Final report of the AUSTRALIA-SPAIN WATER FORUM: An interdisciplinary approach

The report can also be downloaded as PDF.

Please see photo gallery at the end of this post – more photos coming soon!


Sydney 29-31 October 2015
SIMS (Sydney Institute of Marine Science)

Water Forum 2015

The association of Spanish Researchers in Australia-Pacific (SRAP) is a non-for-profit organisation which commenced operation in 2014 and was officially incorporated in April 2015. SRAP’s objectives include: (1) Networking and support for Spanish Researchers in Australia-Pacific; (2) between Australia-Pacific and Spanish research institutes and universities; (3) Participate, influence and help to shape the Spanish Research System. SRAP organises and promotes research-related events and aims to organise one major event per year. The 2015 event was the Australia-Spain Water Forum.

The Australia-Spain Water Forum (ASWF) was an initiative of the SRAP, the Instituto Cervantes Sydney and Macquarie University. The aim was to create a multidisciplinary forum to commemorate the end of the UN Decade for Action ‘Water for Life’. The event consisted of two days based on water scarcity, culture of water, science of the coasts, sustainable water and bridging science and water industry. The third day dedicated to SRAP and links with other European researchers in Australia. In addition SRAP collaborated in the satellite research roundtable  “The Social Implications of water resources management and treatment” organised by the European Centre on Shared Complex Challenges, at the University of Melbourne.  A detailed program of the Forum and the roundtable can be found in Appendix A. The two events have been very  successful with some 100 delegates attending the forum over the three days. The press release is shown in Appendix B. We have received positive feedback through personal comments and by e-mail (Appendix C). The summary of all the activities carried out by SRAP in 2015 appears in Appendix D.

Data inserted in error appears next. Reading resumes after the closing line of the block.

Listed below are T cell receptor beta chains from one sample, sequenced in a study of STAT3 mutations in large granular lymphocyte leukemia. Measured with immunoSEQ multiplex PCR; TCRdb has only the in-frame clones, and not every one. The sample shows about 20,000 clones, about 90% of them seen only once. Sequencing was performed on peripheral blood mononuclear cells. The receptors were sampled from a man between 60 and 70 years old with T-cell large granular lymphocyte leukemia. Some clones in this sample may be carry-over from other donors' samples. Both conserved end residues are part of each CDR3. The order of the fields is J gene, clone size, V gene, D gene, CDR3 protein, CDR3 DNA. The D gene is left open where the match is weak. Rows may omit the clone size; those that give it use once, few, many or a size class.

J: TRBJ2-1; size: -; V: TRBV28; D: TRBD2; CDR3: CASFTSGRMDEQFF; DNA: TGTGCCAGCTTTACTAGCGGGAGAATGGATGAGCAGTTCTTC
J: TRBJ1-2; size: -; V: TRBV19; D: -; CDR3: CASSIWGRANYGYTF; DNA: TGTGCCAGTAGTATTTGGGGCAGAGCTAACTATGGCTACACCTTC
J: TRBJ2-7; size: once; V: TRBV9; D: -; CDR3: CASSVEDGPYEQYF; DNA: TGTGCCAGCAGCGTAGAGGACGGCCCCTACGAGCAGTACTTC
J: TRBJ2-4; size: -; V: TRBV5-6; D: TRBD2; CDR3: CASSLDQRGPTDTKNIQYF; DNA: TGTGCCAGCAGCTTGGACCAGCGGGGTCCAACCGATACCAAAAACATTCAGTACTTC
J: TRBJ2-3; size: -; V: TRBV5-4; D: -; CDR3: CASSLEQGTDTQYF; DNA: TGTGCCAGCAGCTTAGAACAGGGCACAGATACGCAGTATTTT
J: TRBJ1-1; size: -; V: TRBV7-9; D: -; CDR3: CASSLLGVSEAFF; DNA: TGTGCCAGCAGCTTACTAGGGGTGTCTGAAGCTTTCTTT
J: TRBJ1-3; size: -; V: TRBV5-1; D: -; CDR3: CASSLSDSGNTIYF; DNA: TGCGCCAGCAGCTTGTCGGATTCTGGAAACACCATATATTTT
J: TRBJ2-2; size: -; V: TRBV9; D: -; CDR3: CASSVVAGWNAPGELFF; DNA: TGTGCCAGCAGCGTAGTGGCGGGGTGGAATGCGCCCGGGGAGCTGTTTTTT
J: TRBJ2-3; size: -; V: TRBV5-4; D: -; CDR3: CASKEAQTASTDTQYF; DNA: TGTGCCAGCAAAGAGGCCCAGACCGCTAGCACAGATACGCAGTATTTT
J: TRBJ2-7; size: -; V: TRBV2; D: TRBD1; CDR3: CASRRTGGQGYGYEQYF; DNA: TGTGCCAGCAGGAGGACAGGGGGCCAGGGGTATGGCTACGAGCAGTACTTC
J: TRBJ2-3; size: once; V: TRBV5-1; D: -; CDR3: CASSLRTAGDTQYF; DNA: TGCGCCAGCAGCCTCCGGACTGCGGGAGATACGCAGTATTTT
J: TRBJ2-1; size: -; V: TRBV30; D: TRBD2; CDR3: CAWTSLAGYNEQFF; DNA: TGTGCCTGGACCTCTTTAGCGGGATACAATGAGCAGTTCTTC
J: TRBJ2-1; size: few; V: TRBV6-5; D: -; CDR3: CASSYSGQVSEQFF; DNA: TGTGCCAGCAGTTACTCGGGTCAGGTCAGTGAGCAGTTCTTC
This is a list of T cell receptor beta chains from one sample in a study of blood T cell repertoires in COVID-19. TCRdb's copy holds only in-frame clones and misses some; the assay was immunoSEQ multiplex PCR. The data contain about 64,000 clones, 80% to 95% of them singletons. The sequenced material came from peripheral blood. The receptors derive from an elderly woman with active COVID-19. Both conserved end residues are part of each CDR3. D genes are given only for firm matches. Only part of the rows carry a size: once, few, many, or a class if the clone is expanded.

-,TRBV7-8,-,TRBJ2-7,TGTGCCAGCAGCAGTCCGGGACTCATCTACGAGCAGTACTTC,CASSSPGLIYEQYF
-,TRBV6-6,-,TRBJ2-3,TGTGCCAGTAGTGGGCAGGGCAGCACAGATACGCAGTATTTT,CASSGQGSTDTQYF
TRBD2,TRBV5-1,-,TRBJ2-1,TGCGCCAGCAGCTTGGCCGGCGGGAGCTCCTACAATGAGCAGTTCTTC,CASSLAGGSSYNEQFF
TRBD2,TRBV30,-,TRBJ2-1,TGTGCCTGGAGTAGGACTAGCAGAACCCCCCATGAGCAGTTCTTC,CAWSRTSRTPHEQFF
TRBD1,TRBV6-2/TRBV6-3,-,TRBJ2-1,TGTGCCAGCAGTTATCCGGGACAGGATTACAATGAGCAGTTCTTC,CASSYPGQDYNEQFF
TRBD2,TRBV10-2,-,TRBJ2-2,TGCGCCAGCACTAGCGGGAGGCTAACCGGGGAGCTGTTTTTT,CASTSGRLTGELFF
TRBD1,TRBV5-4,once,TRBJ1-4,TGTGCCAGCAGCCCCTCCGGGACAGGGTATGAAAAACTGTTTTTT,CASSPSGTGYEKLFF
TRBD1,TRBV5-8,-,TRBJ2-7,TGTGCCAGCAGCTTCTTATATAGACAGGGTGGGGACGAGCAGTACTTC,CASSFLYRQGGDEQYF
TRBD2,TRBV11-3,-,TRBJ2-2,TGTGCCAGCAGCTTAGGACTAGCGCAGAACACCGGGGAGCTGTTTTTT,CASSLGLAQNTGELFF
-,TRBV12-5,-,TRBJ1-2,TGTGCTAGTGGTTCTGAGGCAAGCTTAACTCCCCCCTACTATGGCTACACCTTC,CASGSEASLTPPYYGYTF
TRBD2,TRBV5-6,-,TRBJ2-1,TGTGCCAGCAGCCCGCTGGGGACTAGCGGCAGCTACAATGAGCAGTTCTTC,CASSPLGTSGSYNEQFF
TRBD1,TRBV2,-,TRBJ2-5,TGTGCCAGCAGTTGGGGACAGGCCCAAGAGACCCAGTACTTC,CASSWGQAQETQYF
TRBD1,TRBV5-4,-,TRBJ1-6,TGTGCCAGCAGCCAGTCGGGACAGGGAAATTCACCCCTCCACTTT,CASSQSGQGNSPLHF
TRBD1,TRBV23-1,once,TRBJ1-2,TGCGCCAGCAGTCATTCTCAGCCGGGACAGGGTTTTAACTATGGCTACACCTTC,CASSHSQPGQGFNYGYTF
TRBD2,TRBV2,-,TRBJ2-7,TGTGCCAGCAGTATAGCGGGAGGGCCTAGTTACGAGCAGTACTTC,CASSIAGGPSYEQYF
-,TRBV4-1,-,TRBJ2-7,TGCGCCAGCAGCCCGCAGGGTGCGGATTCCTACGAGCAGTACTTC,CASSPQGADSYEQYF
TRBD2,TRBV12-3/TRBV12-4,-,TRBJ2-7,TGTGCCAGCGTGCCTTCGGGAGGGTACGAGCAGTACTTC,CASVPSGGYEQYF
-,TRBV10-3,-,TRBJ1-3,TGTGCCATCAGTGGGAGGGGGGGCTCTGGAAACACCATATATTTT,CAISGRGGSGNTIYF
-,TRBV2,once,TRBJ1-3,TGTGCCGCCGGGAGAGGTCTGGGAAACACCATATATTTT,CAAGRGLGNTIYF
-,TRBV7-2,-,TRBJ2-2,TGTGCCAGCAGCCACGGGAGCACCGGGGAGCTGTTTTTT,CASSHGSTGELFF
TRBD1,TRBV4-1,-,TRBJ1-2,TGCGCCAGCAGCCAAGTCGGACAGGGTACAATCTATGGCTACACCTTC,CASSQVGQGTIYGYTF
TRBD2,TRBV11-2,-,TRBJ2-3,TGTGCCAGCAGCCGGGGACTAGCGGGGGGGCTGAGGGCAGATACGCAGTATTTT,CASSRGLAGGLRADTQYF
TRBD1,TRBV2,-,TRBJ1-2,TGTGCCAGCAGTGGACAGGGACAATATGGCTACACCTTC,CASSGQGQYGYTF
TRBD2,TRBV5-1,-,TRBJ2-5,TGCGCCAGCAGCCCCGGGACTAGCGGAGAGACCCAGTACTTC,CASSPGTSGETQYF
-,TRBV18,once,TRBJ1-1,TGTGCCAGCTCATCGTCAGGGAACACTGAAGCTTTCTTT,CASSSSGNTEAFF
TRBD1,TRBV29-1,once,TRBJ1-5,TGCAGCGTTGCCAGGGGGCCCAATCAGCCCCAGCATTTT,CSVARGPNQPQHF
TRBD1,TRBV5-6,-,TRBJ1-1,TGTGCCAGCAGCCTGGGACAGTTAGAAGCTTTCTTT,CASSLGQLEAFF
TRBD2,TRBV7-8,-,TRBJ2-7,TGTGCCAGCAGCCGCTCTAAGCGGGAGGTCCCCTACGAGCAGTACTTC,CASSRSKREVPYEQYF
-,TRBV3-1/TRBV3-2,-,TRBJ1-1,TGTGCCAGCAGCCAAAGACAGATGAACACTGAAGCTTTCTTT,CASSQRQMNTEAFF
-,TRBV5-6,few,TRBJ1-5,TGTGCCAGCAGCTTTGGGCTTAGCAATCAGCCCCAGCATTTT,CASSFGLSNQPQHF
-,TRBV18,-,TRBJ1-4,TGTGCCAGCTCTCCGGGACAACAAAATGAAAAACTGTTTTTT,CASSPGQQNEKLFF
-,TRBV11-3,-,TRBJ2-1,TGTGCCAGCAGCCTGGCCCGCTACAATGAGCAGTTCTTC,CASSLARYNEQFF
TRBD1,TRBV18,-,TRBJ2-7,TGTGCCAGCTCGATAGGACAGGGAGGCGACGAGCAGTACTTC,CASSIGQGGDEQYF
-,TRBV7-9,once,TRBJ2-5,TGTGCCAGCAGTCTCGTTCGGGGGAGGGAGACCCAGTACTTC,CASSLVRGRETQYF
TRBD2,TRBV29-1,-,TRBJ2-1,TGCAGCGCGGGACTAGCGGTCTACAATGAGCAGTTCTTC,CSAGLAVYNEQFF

ASWF was productive event where the importance of water was highlighted from a multidisciplinary point of view. The main conclusions of the forum were:

  1. In a planet where the population is growing water remains as a limited resource.
  2. Education is key for water management as water efficiencies can turn into a double-edge sword (i.e., water use increases due to increased efficiencies) .
  3. Water is culturally important. Art raises awareness about water and traditional uses of water should be respected.
  4. Human impacts on water quality can and should be minimised using environmentally friendly technology.
  5. Climate change will change the geography and availability of water and only research can help forecast those scenarios.